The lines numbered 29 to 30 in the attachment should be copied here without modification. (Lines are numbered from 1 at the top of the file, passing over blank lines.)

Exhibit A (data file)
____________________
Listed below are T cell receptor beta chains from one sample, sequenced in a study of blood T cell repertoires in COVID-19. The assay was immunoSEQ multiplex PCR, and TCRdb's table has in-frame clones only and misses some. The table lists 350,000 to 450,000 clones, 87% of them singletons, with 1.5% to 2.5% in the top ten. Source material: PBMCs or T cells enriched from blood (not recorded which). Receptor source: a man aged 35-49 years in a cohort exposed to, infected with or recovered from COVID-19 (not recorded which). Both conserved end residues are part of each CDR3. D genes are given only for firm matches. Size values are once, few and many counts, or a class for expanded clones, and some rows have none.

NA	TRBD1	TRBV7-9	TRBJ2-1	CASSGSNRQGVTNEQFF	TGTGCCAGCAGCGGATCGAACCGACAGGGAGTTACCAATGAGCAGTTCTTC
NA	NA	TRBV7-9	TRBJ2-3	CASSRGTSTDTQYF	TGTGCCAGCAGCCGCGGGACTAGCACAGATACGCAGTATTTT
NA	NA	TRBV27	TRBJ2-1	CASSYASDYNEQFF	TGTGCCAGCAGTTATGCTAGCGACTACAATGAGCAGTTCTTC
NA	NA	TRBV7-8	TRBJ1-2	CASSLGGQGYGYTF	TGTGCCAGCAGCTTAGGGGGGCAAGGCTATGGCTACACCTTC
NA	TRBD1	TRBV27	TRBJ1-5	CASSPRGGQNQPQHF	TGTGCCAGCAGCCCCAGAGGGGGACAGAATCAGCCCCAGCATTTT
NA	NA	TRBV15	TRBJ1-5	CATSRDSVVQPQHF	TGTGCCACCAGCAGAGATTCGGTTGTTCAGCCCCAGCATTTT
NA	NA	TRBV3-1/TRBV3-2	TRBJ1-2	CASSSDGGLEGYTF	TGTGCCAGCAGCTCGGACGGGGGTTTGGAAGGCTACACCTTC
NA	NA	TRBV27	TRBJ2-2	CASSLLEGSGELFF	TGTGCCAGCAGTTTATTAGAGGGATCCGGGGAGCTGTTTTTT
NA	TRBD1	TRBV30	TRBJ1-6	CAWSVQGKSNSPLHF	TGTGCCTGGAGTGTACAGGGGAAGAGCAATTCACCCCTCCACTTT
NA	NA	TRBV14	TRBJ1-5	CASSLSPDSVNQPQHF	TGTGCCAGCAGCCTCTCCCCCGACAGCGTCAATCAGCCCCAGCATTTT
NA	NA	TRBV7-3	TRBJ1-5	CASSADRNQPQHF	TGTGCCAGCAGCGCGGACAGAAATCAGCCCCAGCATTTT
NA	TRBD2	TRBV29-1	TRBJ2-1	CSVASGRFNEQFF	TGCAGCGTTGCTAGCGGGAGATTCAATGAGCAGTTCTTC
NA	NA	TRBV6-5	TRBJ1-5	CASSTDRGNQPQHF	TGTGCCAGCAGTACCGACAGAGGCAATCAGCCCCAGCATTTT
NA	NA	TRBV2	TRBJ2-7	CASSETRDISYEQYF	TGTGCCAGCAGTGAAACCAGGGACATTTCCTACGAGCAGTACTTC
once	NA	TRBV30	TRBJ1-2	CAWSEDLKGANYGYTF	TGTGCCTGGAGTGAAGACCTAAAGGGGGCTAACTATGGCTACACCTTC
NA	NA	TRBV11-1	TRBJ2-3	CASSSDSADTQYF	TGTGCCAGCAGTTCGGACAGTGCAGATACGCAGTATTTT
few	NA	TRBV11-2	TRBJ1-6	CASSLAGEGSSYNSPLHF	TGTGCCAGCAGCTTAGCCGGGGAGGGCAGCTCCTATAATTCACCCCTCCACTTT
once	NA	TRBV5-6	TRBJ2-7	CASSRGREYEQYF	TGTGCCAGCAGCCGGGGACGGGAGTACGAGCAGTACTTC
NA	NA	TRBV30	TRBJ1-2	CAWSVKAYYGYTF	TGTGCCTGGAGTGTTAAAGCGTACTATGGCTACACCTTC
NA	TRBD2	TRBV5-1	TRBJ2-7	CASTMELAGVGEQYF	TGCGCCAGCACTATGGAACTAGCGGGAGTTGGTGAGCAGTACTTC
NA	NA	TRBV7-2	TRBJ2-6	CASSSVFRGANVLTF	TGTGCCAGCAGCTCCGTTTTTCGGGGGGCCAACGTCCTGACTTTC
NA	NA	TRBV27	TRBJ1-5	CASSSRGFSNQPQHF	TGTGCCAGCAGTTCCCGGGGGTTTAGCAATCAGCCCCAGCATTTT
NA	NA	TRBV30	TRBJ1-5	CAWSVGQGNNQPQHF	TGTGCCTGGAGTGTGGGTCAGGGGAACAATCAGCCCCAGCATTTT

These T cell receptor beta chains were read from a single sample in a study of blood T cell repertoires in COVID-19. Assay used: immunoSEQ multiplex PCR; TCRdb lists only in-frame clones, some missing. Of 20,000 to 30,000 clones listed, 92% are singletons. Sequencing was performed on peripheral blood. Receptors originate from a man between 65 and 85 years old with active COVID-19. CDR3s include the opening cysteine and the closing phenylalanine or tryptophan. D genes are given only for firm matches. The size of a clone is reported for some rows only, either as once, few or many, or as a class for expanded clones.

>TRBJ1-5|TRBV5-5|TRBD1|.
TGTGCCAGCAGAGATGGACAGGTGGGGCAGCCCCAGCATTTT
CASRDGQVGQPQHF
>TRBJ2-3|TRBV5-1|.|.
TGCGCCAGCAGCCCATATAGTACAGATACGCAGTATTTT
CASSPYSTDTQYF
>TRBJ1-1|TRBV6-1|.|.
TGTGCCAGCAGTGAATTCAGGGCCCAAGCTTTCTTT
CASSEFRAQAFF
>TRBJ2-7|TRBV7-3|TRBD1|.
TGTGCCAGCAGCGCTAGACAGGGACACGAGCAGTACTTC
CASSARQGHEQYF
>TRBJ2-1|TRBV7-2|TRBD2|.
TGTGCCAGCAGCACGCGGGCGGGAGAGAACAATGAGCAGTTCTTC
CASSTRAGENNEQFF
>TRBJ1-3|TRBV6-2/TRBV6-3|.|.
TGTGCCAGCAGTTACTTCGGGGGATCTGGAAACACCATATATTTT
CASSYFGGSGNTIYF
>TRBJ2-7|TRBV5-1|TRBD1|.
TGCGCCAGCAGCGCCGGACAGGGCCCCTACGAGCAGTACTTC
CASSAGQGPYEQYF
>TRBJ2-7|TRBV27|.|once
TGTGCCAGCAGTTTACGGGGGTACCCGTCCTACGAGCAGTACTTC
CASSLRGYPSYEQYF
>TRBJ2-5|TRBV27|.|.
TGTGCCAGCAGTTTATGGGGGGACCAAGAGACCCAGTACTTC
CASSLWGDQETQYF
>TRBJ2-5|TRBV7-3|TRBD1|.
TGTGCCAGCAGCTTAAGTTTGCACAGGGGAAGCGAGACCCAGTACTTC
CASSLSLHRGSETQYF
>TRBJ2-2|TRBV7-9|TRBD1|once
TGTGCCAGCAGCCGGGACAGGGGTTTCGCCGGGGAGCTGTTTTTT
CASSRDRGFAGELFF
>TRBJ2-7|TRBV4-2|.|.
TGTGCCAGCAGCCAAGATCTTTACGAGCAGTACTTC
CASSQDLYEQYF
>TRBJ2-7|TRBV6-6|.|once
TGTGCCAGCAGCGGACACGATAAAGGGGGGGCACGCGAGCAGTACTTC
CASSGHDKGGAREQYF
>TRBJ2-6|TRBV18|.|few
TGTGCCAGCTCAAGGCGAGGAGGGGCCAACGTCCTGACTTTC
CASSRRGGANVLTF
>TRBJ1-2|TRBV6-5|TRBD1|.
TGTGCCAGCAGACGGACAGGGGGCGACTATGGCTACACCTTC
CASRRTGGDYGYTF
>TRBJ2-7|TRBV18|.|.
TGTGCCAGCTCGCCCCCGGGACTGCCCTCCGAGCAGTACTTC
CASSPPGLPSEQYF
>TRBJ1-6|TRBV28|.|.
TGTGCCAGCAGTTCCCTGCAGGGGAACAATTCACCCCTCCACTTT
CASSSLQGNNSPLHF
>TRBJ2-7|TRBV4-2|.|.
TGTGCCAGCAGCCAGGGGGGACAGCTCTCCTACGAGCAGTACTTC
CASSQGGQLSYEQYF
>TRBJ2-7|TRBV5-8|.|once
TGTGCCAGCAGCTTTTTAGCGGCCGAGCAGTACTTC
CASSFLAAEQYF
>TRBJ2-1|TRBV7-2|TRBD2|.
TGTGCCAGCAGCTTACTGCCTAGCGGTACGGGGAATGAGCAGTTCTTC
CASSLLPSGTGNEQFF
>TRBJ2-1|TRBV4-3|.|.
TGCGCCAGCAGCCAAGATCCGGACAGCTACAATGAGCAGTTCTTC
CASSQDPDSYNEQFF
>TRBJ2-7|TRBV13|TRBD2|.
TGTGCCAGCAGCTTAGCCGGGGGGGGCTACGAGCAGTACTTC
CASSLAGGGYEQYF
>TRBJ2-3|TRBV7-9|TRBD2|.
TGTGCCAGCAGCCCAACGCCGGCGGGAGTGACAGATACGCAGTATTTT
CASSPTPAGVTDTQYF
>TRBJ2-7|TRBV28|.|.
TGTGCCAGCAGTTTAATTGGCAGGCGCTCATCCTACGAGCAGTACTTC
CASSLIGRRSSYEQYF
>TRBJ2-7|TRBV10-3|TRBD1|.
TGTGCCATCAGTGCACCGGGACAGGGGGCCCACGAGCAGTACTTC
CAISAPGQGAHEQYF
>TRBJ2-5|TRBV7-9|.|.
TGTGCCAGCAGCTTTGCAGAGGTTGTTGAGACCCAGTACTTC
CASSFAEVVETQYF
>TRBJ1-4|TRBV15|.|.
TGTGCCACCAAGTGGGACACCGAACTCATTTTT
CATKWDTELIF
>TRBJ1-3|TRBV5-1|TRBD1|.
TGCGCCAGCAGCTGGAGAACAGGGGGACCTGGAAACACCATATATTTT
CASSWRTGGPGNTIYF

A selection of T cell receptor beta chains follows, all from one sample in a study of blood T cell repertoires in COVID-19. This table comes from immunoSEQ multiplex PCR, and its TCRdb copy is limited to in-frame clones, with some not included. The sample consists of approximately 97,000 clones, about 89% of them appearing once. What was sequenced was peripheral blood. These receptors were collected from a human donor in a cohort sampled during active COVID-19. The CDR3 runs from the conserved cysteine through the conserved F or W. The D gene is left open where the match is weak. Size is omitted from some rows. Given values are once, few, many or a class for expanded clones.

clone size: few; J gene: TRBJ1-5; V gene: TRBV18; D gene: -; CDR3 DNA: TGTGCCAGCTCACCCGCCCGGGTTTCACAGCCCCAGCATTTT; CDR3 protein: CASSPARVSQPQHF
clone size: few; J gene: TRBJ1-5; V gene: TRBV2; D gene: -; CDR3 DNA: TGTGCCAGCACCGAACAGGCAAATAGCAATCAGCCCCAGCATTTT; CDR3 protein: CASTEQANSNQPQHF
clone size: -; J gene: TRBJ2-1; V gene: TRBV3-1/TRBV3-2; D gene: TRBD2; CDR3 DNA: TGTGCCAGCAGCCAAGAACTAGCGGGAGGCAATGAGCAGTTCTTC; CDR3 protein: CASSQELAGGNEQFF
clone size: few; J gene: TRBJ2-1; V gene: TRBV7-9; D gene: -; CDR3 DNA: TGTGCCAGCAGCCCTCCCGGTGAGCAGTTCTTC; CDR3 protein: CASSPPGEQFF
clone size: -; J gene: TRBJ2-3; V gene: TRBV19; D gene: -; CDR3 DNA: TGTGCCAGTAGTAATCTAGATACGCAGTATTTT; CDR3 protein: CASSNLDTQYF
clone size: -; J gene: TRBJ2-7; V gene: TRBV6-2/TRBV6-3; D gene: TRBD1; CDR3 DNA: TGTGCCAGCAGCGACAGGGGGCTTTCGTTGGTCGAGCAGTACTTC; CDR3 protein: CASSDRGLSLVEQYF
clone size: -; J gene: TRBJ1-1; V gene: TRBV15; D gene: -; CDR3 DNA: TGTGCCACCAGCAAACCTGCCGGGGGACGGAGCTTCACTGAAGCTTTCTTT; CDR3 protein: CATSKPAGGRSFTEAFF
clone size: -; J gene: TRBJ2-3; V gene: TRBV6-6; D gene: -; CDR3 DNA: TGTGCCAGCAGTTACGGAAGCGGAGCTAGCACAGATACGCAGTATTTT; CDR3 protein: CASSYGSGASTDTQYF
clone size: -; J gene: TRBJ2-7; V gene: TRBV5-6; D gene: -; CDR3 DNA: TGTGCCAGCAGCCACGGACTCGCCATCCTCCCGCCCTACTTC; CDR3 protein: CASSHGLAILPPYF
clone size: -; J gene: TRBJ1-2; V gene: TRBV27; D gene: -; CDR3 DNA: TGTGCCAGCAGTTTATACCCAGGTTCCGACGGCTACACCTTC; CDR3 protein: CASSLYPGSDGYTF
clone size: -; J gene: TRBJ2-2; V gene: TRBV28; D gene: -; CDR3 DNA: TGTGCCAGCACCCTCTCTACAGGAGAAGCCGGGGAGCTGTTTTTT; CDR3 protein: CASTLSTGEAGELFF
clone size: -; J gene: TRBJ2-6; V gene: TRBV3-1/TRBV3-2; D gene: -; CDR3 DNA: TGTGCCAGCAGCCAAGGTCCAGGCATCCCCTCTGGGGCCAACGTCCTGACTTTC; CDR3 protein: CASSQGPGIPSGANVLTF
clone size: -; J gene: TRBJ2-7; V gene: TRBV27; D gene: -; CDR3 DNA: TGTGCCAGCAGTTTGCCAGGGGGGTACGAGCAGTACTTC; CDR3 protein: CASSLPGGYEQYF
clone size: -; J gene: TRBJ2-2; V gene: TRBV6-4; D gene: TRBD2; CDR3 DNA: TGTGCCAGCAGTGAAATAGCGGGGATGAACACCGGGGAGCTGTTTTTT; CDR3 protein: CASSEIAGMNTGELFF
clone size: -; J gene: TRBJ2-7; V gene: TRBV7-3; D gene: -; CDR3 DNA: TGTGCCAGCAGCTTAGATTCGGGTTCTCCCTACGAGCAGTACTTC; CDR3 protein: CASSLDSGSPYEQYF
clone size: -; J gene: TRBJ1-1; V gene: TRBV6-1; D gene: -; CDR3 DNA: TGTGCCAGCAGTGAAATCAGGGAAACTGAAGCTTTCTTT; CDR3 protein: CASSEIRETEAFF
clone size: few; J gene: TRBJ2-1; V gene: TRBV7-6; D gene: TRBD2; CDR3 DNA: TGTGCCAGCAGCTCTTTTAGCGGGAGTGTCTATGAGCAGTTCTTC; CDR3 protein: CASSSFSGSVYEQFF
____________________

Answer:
>TRBJ2-3|TRBV5-1|.|.
TGCGCCAGCAGCCCATATAGTACAGATACGCAGTATTTT